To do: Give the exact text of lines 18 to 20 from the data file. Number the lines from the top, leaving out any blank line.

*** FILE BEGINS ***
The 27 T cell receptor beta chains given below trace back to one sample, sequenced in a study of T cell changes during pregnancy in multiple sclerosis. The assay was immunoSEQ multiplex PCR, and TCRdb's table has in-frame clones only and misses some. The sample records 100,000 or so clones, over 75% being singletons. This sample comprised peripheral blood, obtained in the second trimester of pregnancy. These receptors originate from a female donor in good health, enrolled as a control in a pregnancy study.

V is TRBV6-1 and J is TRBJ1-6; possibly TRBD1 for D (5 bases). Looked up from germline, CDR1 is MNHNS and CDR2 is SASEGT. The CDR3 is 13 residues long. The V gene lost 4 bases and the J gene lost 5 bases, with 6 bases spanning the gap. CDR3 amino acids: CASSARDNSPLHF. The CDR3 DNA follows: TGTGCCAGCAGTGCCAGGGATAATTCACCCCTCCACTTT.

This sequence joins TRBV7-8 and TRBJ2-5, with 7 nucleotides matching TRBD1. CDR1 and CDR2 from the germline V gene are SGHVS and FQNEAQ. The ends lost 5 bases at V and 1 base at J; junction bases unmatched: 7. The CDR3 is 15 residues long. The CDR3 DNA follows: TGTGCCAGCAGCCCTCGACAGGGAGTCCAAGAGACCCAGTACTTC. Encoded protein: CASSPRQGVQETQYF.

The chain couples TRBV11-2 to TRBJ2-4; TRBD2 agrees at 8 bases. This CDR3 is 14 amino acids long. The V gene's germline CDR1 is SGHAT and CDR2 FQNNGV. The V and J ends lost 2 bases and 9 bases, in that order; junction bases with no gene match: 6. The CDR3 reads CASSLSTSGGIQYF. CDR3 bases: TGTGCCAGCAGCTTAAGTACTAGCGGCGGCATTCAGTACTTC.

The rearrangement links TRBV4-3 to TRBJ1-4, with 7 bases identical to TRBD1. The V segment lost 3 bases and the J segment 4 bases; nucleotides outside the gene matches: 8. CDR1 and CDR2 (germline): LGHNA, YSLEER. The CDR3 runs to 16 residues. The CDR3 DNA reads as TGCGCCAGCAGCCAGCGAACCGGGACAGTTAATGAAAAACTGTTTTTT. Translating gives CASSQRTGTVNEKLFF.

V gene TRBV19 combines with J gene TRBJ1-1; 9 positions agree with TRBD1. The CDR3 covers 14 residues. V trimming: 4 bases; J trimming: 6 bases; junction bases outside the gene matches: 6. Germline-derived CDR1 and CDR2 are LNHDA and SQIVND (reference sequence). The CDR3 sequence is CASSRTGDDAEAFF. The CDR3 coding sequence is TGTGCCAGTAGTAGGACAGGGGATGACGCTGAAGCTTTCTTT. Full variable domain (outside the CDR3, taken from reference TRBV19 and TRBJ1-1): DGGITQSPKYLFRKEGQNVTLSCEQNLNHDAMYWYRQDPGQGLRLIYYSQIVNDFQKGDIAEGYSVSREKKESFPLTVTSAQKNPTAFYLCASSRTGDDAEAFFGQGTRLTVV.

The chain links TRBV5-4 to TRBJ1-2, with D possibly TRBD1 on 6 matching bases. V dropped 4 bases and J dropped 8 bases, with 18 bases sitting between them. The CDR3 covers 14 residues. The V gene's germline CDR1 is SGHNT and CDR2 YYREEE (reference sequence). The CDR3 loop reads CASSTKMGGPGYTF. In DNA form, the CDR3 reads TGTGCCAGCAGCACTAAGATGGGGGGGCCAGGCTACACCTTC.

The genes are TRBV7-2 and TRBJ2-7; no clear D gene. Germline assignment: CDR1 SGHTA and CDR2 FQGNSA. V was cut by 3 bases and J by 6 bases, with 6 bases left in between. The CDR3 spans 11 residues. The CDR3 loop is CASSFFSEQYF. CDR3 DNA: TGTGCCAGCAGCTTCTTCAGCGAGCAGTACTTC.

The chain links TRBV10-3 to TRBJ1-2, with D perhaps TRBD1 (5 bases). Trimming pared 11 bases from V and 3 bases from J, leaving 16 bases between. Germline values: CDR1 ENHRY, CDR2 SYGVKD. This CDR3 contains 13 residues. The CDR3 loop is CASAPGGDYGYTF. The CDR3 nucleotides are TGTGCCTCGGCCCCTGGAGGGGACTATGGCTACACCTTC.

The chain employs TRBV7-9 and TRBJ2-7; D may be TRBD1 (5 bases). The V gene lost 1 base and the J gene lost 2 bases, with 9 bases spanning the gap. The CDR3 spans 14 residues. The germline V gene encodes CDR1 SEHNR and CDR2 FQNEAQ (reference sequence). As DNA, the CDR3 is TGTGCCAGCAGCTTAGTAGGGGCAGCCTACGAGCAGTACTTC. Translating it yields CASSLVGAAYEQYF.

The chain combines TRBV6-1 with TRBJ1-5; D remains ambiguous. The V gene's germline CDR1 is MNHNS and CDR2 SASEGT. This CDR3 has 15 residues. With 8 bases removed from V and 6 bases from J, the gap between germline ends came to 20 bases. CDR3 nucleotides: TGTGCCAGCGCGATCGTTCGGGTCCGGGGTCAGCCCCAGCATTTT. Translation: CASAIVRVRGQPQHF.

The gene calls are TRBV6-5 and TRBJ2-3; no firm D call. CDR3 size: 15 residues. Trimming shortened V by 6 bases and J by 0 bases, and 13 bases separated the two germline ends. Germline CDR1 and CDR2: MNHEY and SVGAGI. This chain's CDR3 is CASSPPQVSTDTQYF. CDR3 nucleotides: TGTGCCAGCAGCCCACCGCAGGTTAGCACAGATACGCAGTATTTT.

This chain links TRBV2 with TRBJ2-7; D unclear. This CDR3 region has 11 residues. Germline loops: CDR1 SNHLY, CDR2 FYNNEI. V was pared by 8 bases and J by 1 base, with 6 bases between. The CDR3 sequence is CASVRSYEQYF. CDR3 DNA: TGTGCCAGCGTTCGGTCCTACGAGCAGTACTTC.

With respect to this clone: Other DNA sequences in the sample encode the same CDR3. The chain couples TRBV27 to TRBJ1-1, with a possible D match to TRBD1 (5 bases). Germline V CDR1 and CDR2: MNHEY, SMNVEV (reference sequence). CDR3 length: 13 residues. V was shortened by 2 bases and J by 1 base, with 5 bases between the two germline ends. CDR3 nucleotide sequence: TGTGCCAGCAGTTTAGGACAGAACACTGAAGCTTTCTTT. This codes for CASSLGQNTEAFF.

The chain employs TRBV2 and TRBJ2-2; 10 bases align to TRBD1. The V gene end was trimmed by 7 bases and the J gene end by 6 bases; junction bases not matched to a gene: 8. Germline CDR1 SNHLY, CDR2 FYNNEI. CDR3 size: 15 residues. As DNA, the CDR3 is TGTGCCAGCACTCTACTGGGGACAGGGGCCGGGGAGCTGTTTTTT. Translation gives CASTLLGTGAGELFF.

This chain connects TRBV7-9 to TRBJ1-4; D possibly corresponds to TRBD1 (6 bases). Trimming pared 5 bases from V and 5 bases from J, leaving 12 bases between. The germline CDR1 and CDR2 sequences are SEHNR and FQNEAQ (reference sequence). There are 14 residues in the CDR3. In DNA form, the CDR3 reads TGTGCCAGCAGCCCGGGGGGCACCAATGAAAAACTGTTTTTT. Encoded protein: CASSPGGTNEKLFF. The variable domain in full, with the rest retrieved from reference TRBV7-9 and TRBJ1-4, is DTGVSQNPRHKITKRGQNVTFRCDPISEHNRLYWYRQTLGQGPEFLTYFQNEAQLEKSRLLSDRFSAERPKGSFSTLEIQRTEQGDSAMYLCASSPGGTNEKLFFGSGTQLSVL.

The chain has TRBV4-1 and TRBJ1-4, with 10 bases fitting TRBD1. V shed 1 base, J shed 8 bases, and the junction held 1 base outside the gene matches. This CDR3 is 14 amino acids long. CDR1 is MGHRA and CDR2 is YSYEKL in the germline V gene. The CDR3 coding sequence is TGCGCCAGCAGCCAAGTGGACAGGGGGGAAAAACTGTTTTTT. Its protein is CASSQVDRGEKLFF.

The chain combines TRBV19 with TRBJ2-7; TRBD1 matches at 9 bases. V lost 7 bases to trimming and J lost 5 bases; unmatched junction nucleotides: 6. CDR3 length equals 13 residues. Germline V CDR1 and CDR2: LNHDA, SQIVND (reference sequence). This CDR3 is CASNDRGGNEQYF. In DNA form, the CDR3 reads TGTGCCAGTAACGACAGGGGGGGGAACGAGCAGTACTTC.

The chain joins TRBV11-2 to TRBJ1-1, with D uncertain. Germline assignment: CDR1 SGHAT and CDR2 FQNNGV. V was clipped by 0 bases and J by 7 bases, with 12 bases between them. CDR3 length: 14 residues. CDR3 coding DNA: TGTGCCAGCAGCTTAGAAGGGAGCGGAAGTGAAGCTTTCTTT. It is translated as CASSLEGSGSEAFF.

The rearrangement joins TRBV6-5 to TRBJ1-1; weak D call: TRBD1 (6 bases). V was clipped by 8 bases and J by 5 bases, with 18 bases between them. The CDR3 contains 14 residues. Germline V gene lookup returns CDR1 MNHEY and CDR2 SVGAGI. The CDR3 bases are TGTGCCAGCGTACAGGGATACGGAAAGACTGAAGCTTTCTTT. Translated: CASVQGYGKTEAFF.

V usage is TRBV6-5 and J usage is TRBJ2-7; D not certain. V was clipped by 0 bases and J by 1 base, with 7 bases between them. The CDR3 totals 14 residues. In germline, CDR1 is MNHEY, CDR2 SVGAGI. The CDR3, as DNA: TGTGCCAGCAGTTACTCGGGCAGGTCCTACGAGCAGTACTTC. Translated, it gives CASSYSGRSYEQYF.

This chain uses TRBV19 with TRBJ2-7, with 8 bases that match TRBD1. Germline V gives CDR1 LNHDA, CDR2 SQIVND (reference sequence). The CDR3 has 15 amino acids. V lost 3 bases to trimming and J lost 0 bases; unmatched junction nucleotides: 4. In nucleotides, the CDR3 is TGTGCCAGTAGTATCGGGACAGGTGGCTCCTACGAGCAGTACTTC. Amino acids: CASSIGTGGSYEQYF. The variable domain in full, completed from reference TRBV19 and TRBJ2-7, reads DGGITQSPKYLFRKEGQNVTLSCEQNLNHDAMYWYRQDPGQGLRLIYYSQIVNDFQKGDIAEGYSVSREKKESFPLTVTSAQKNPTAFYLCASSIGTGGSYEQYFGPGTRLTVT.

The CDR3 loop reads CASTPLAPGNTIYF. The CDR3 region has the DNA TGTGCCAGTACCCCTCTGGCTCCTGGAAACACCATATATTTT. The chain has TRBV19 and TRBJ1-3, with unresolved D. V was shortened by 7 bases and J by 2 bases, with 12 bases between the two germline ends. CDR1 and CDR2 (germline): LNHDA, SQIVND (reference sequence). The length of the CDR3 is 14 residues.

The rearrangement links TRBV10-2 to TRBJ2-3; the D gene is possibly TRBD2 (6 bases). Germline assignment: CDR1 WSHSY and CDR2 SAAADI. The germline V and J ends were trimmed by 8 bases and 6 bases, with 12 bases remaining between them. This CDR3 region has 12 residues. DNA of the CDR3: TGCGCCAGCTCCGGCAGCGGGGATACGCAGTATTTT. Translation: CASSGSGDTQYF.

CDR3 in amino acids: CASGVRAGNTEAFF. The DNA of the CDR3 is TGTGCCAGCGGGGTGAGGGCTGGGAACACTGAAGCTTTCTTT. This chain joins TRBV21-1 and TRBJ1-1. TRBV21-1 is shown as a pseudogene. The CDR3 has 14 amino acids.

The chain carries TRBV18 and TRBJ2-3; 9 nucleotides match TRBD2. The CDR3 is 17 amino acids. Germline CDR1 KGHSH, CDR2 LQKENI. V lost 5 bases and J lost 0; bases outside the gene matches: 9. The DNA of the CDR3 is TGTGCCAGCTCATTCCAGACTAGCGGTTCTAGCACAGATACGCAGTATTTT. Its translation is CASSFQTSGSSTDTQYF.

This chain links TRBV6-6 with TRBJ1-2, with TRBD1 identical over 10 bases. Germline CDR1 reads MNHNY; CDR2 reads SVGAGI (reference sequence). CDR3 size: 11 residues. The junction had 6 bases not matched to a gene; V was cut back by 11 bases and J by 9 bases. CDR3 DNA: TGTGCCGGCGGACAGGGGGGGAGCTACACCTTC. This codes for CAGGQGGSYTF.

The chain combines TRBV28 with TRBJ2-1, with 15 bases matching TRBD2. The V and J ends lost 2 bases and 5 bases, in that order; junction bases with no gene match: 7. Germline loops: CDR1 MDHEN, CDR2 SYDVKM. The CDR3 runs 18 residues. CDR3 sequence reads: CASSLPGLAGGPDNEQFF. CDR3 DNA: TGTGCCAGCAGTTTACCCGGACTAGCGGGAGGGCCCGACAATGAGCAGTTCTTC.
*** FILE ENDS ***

The chain combines TRBV19 with TRBJ2-7; TRBD1 matches at 9 bases. V lost 7 bases to trimming and J lost 5 bases; unmatched junction nucleotides: 6. CDR3 length equals 13 residues. Germline V CDR1 and CDR2: LNHDA, SQIVND (reference sequence). This CDR3 is CASNDRGGNEQYF. In DNA form, the CDR3 reads TGTGCCAGTAACGACAGGGGGGGGAACGAGCAGTACTTC.

The chain joins TRBV11-2 to TRBJ1-1, with D uncertain. Germline assignment: CDR1 SGHAT and CDR2 FQNNGV. V was clipped by 0 bases and J by 7 bases, with 12 bases between them. CDR3 length: 14 residues. CDR3 coding DNA: TGTGCCAGCAGCTTAGAAGGGAGCGGAAGTGAAGCTTTCTTT. It is translated as CASSLEGSGSEAFF.

The rearrangement joins TRBV6-5 to TRBJ1-1; weak D call: TRBD1 (6 bases). V was clipped by 8 bases and J by 5 bases, with 18 bases between them. The CDR3 contains 14 residues. Germline V gene lookup returns CDR1 MNHEY and CDR2 SVGAGI. The CDR3 bases are TGTGCCAGCGTACAGGGATACGGAAAGACTGAAGCTTTCTTT. Translated: CASVQGYGKTEAFF.